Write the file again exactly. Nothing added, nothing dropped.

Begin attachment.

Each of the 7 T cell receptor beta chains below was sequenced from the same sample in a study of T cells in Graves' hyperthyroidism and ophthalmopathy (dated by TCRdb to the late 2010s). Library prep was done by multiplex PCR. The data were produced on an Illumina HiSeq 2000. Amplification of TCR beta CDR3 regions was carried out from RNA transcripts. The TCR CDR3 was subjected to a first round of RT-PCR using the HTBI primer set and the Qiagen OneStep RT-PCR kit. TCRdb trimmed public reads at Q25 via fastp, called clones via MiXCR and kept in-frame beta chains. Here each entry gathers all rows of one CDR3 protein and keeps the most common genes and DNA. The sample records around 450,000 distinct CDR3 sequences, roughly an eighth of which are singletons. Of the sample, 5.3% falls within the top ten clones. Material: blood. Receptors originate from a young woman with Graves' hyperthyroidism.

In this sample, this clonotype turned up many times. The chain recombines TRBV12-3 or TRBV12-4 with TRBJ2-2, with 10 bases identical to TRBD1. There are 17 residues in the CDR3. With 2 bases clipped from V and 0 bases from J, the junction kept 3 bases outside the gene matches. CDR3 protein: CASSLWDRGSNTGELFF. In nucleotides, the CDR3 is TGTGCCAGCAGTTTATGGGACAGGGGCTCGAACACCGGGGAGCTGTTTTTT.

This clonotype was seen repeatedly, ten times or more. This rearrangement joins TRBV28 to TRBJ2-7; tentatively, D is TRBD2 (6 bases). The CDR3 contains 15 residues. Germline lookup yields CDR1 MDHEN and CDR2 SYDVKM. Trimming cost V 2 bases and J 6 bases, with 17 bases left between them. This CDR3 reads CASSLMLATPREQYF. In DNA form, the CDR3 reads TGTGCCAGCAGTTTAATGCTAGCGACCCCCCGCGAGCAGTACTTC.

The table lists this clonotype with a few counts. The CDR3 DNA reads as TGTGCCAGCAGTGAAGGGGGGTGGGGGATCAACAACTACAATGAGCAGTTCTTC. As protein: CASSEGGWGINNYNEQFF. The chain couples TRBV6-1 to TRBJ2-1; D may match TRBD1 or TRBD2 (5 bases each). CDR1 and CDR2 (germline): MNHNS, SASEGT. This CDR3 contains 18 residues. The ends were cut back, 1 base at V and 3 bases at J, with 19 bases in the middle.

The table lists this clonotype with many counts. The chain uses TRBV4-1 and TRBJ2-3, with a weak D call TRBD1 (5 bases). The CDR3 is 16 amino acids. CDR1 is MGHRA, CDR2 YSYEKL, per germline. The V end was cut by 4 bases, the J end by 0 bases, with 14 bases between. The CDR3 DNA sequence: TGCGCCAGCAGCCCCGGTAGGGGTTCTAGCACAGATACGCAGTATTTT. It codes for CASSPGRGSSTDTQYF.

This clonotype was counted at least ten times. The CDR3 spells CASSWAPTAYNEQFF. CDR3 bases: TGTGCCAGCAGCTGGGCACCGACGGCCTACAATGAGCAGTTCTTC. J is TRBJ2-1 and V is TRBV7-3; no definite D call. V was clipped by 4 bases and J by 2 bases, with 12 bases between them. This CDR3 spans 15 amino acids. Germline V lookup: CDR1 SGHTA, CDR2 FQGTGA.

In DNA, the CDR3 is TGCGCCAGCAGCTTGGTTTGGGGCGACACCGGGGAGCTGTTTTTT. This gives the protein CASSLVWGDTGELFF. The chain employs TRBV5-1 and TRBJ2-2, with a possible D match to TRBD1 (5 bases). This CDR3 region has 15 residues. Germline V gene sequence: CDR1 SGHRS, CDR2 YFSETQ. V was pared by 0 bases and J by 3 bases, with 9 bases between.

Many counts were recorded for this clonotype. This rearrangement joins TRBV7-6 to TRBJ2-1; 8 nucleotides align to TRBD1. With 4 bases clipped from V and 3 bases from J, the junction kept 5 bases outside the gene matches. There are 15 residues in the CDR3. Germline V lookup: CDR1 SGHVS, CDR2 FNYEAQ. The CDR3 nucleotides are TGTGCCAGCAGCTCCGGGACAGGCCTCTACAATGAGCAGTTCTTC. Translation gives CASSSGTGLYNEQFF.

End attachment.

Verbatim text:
Each of the 7 T cell receptor beta chains below was sequenced from the same sample in a study of T cells in Graves' hyperthyroidism and ophthalmopathy (dated by TCRdb to the late 2010s). Library prep was done by multiplex PCR. The data were produced on an Illumina HiSeq 2000. Amplification of TCR beta CDR3 regions was carried out from RNA transcripts. The TCR CDR3 was subjected to a first round of RT-PCR using the HTBI primer set and the Qiagen OneStep RT-PCR kit. TCRdb trimmed public reads at Q25 via fastp, called clones via MiXCR and kept in-frame beta chains. Here each entry gathers all rows of one CDR3 protein and keeps the most common genes and DNA. The sample records around 450,000 distinct CDR3 sequences, roughly an eighth of which are singletons. Of the sample, 5.3% falls within the top ten clones. Material: blood. Receptors originate from a young woman with Graves' hyperthyroidism.

In this sample, this clonotype turned up many times. The chain recombines TRBV12-3 or TRBV12-4 with TRBJ2-2, with 10 bases identical to TRBD1. There are 17 residues in the CDR3. With 2 bases clipped from V and 0 bases from J, the junction kept 3 bases outside the gene matches. CDR3 protein: CASSLWDRGSNTGELFF. In nucleotides, the CDR3 is TGTGCCAGCAGTTTATGGGACAGGGGCTCGAACACCGGGGAGCTGTTTTTT.

This clonotype was seen repeatedly, ten times or more. This rearrangement joins TRBV28 to TRBJ2-7; tentatively, D is TRBD2 (6 bases). The CDR3 contains 15 residues. Germline lookup yields CDR1 MDHEN and CDR2 SYDVKM. Trimming cost V 2 bases and J 6 bases, with 17 bases left between them. This CDR3 reads CASSLMLATPREQYF. In DNA form, the CDR3 reads TGTGCCAGCAGTTTAATGCTAGCGACCCCCCGCGAGCAGTACTTC.

The table lists this clonotype with a few counts. The CDR3 DNA reads as TGTGCCAGCAGTGAAGGGGGGTGGGGGATCAACAACTACAATGAGCAGTTCTTC. As protein: CASSEGGWGINNYNEQFF. The chain couples TRBV6-1 to TRBJ2-1; D may match TRBD1 or TRBD2 (5 bases each). CDR1 and CDR2 (germline): MNHNS, SASEGT. This CDR3 contains 18 residues. The ends were cut back, 1 base at V and 3 bases at J, with 19 bases in the middle.

The table lists this clonotype with many counts. The chain uses TRBV4-1 and TRBJ2-3, with a weak D call TRBD1 (5 bases). The CDR3 is 16 amino acids. CDR1 is MGHRA, CDR2 YSYEKL, per germline. The V end was cut by 4 bases, the J end by 0 bases, with 14 bases between. The CDR3 DNA sequence: TGCGCCAGCAGCCCCGGTAGGGGTTCTAGCACAGATACGCAGTATTTT. It codes for CASSPGRGSSTDTQYF.

This clonotype was counted at least ten times. The CDR3 spells CASSWAPTAYNEQFF. CDR3 bases: TGTGCCAGCAGCTGGGCACCGACGGCCTACAATGAGCAGTTCTTC. J is TRBJ2-1 and V is TRBV7-3; no definite D call. V was clipped by 4 bases and J by 2 bases, with 12 bases between them. This CDR3 spans 15 amino acids. Germline V lookup: CDR1 SGHTA, CDR2 FQGTGA.

In DNA, the CDR3 is TGCGCCAGCAGCTTGGTTTGGGGCGACACCGGGGAGCTGTTTTTT. This gives the protein CASSLVWGDTGELFF. The chain employs TRBV5-1 and TRBJ2-2, with a possible D match to TRBD1 (5 bases). This CDR3 region has 15 residues. Germline V gene sequence: CDR1 SGHRS, CDR2 YFSETQ. V was pared by 0 bases and J by 3 bases, with 9 bases between.

Many counts were recorded for this clonotype. This rearrangement joins TRBV7-6 to TRBJ2-1; 8 nucleotides align to TRBD1. With 4 bases clipped from V and 3 bases from J, the junction kept 5 bases outside the gene matches. There are 15 residues in the CDR3. Germline V lookup: CDR1 SGHVS, CDR2 FNYEAQ. The CDR3 nucleotides are TGTGCCAGCAGCTCCGGGACAGGCCTCTACAATGAGCAGTTCTTC. Translation gives CASSSGTGLYNEQFF.